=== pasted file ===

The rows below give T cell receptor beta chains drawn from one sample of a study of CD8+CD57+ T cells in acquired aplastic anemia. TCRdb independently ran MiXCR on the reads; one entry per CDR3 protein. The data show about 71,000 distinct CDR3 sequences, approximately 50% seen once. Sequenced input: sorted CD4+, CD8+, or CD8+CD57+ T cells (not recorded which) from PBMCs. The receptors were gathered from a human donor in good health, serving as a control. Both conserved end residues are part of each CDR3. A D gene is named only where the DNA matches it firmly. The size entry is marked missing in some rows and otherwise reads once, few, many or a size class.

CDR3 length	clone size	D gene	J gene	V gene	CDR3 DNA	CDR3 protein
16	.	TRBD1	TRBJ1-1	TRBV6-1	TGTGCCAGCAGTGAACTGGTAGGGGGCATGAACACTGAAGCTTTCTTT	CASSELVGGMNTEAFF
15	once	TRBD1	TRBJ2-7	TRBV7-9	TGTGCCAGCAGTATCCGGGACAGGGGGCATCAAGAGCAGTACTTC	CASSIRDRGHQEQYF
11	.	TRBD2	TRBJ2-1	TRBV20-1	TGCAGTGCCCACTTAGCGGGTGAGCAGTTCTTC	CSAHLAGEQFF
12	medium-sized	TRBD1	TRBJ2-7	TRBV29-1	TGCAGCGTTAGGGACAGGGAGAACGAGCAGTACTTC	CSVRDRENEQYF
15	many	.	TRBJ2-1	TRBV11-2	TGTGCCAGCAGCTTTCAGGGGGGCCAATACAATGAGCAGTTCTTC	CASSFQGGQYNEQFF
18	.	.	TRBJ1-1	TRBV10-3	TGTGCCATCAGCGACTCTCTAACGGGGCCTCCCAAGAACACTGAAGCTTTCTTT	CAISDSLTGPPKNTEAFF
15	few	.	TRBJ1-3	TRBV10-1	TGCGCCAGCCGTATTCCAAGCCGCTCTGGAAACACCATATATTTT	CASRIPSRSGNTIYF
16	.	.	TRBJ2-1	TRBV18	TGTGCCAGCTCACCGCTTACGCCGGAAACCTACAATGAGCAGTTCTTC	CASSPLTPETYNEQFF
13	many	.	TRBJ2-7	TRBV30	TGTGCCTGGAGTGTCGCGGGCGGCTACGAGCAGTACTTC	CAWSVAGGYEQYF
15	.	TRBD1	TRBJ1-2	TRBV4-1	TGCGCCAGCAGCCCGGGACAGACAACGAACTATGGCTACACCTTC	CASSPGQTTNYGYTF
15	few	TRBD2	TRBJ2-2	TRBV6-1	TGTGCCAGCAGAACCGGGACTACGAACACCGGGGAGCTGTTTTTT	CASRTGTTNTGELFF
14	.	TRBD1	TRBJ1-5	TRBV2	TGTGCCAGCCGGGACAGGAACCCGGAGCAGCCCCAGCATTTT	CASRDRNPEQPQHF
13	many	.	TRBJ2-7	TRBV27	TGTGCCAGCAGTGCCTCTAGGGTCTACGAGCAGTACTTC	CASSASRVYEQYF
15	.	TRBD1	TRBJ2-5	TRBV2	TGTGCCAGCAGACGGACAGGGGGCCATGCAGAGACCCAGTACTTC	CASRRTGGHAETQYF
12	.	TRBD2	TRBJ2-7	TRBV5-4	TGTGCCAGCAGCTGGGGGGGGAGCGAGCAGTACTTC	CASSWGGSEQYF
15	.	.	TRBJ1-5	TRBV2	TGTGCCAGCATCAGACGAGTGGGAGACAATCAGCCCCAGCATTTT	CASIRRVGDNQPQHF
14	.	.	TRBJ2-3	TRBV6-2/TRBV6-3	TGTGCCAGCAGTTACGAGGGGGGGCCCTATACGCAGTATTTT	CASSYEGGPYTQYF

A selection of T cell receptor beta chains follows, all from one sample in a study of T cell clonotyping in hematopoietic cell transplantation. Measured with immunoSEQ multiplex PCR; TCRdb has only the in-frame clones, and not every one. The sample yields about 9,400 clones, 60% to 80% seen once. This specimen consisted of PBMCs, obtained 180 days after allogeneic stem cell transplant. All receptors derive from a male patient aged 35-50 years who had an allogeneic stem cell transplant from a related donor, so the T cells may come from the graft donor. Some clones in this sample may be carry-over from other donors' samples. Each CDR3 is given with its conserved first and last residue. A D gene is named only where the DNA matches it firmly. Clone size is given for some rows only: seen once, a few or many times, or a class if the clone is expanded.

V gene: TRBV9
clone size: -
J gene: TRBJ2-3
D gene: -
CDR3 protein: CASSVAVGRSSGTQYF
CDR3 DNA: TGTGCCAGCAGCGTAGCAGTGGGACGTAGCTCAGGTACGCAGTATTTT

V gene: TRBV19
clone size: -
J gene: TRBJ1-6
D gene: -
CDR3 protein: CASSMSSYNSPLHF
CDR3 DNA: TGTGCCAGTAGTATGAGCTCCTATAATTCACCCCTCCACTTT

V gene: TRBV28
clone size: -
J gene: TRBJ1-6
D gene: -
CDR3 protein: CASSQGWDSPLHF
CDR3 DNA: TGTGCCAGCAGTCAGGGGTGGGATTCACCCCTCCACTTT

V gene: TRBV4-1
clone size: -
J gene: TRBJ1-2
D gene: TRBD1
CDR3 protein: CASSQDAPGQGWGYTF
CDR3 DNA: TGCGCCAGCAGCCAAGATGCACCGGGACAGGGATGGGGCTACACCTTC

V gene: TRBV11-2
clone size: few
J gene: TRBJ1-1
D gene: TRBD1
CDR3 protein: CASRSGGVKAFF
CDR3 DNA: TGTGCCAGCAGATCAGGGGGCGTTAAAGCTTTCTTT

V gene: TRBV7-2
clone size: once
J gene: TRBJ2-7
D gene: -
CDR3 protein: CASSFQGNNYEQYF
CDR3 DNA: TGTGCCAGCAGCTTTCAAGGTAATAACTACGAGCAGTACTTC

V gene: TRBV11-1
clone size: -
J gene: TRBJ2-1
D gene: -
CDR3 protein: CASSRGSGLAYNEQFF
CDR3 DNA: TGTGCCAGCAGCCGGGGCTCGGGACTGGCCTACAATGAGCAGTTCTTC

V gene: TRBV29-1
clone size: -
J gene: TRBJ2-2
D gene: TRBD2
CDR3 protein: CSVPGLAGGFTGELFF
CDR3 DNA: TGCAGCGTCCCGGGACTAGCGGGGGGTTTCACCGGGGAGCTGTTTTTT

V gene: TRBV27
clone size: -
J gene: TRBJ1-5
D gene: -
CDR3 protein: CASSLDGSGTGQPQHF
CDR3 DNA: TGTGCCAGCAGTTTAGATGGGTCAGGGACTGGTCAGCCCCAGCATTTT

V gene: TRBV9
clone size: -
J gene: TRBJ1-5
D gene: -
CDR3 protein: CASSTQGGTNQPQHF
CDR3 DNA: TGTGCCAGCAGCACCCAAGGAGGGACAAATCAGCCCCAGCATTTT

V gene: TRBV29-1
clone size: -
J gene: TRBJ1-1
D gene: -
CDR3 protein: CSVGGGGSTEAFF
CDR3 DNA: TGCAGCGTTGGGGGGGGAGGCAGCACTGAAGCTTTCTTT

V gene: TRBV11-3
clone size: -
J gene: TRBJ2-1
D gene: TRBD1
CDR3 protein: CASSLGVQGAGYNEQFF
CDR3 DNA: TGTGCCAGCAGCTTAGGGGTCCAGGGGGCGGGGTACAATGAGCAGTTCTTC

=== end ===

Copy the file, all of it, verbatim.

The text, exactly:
The rows below give T cell receptor beta chains drawn from one sample of a study of CD8+CD57+ T cells in acquired aplastic anemia. TCRdb independently ran MiXCR on the reads; one entry per CDR3 protein. The data show about 71,000 distinct CDR3 sequences, approximately 50% seen once. Sequenced input: sorted CD4+, CD8+, or CD8+CD57+ T cells (not recorded which) from PBMCs. The receptors were gathered from a human donor in good health, serving as a control. Both conserved end residues are part of each CDR3. A D gene is named only where the DNA matches it firmly. The size entry is marked missing in some rows and otherwise reads once, few, many or a size class.

CDR3 length	clone size	D gene	J gene	V gene	CDR3 DNA	CDR3 protein
16	.	TRBD1	TRBJ1-1	TRBV6-1	TGTGCCAGCAGTGAACTGGTAGGGGGCATGAACACTGAAGCTTTCTTT	CASSELVGGMNTEAFF
15	once	TRBD1	TRBJ2-7	TRBV7-9	TGTGCCAGCAGTATCCGGGACAGGGGGCATCAAGAGCAGTACTTC	CASSIRDRGHQEQYF
11	.	TRBD2	TRBJ2-1	TRBV20-1	TGCAGTGCCCACTTAGCGGGTGAGCAGTTCTTC	CSAHLAGEQFF
12	medium-sized	TRBD1	TRBJ2-7	TRBV29-1	TGCAGCGTTAGGGACAGGGAGAACGAGCAGTACTTC	CSVRDRENEQYF
15	many	.	TRBJ2-1	TRBV11-2	TGTGCCAGCAGCTTTCAGGGGGGCCAATACAATGAGCAGTTCTTC	CASSFQGGQYNEQFF
18	.	.	TRBJ1-1	TRBV10-3	TGTGCCATCAGCGACTCTCTAACGGGGCCTCCCAAGAACACTGAAGCTTTCTTT	CAISDSLTGPPKNTEAFF
15	few	.	TRBJ1-3	TRBV10-1	TGCGCCAGCCGTATTCCAAGCCGCTCTGGAAACACCATATATTTT	CASRIPSRSGNTIYF
16	.	.	TRBJ2-1	TRBV18	TGTGCCAGCTCACCGCTTACGCCGGAAACCTACAATGAGCAGTTCTTC	CASSPLTPETYNEQFF
13	many	.	TRBJ2-7	TRBV30	TGTGCCTGGAGTGTCGCGGGCGGCTACGAGCAGTACTTC	CAWSVAGGYEQYF
15	.	TRBD1	TRBJ1-2	TRBV4-1	TGCGCCAGCAGCCCGGGACAGACAACGAACTATGGCTACACCTTC	CASSPGQTTNYGYTF
15	few	TRBD2	TRBJ2-2	TRBV6-1	TGTGCCAGCAGAACCGGGACTACGAACACCGGGGAGCTGTTTTTT	CASRTGTTNTGELFF
14	.	TRBD1	TRBJ1-5	TRBV2	TGTGCCAGCCGGGACAGGAACCCGGAGCAGCCCCAGCATTTT	CASRDRNPEQPQHF
13	many	.	TRBJ2-7	TRBV27	TGTGCCAGCAGTGCCTCTAGGGTCTACGAGCAGTACTTC	CASSASRVYEQYF
15	.	TRBD1	TRBJ2-5	TRBV2	TGTGCCAGCAGACGGACAGGGGGCCATGCAGAGACCCAGTACTTC	CASRRTGGHAETQYF
12	.	TRBD2	TRBJ2-7	TRBV5-4	TGTGCCAGCAGCTGGGGGGGGAGCGAGCAGTACTTC	CASSWGGSEQYF
15	.	.	TRBJ1-5	TRBV2	TGTGCCAGCATCAGACGAGTGGGAGACAATCAGCCCCAGCATTTT	CASIRRVGDNQPQHF
14	.	.	TRBJ2-3	TRBV6-2/TRBV6-3	TGTGCCAGCAGTTACGAGGGGGGGCCCTATACGCAGTATTTT	CASSYEGGPYTQYF

A selection of T cell receptor beta chains follows, all from one sample in a study of T cell clonotyping in hematopoietic cell transplantation. Measured with immunoSEQ multiplex PCR; TCRdb has only the in-frame clones, and not every one. The sample yields about 9,400 clones, 60% to 80% seen once. This specimen consisted of PBMCs, obtained 180 days after allogeneic stem cell transplant. All receptors derive from a male patient aged 35-50 years who had an allogeneic stem cell transplant from a related donor, so the T cells may come from the graft donor. Some clones in this sample may be carry-over from other donors' samples. Each CDR3 is given with its conserved first and last residue. A D gene is named only where the DNA matches it firmly. Clone size is given for some rows only: seen once, a few or many times, or a class if the clone is expanded.

V gene: TRBV9
clone size: -
J gene: TRBJ2-3
D gene: -
CDR3 protein: CASSVAVGRSSGTQYF
CDR3 DNA: TGTGCCAGCAGCGTAGCAGTGGGACGTAGCTCAGGTACGCAGTATTTT

V gene: TRBV19
clone size: -
J gene: TRBJ1-6
D gene: -
CDR3 protein: CASSMSSYNSPLHF
CDR3 DNA: TGTGCCAGTAGTATGAGCTCCTATAATTCACCCCTCCACTTT

V gene: TRBV28
clone size: -
J gene: TRBJ1-6
D gene: -
CDR3 protein: CASSQGWDSPLHF
CDR3 DNA: TGTGCCAGCAGTCAGGGGTGGGATTCACCCCTCCACTTT

V gene: TRBV4-1
clone size: -
J gene: TRBJ1-2
D gene: TRBD1
CDR3 protein: CASSQDAPGQGWGYTF
CDR3 DNA: TGCGCCAGCAGCCAAGATGCACCGGGACAGGGATGGGGCTACACCTTC

V gene: TRBV11-2
clone size: few
J gene: TRBJ1-1
D gene: TRBD1
CDR3 protein: CASRSGGVKAFF
CDR3 DNA: TGTGCCAGCAGATCAGGGGGCGTTAAAGCTTTCTTT

V gene: TRBV7-2
clone size: once
J gene: TRBJ2-7
D gene: -
CDR3 protein: CASSFQGNNYEQYF
CDR3 DNA: TGTGCCAGCAGCTTTCAAGGTAATAACTACGAGCAGTACTTC

V gene: TRBV11-1
clone size: -
J gene: TRBJ2-1
D gene: -
CDR3 protein: CASSRGSGLAYNEQFF
CDR3 DNA: TGTGCCAGCAGCCGGGGCTCGGGACTGGCCTACAATGAGCAGTTCTTC

V gene: TRBV29-1
clone size: -
J gene: TRBJ2-2
D gene: TRBD2
CDR3 protein: CSVPGLAGGFTGELFF
CDR3 DNA: TGCAGCGTCCCGGGACTAGCGGGGGGTTTCACCGGGGAGCTGTTTTTT

V gene: TRBV27
clone size: -
J gene: TRBJ1-5
D gene: -
CDR3 protein: CASSLDGSGTGQPQHF
CDR3 DNA: TGTGCCAGCAGTTTAGATGGGTCAGGGACTGGTCAGCCCCAGCATTTT

V gene: TRBV9
clone size: -
J gene: TRBJ1-5
D gene: -
CDR3 protein: CASSTQGGTNQPQHF
CDR3 DNA: TGTGCCAGCAGCACCCAAGGAGGGACAAATCAGCCCCAGCATTTT

V gene: TRBV29-1
clone size: -
J gene: TRBJ1-1
D gene: -
CDR3 protein: CSVGGGGSTEAFF
CDR3 DNA: TGCAGCGTTGGGGGGGGAGGCAGCACTGAAGCTTTCTTT

V gene: TRBV11-3
clone size: -
J gene: TRBJ2-1
D gene: TRBD1
CDR3 protein: CASSLGVQGAGYNEQFF
CDR3 DNA: TGTGCCAGCAGCTTAGGGGTCCAGGGGGCGGGGTACAATGAGCAGTTCTTC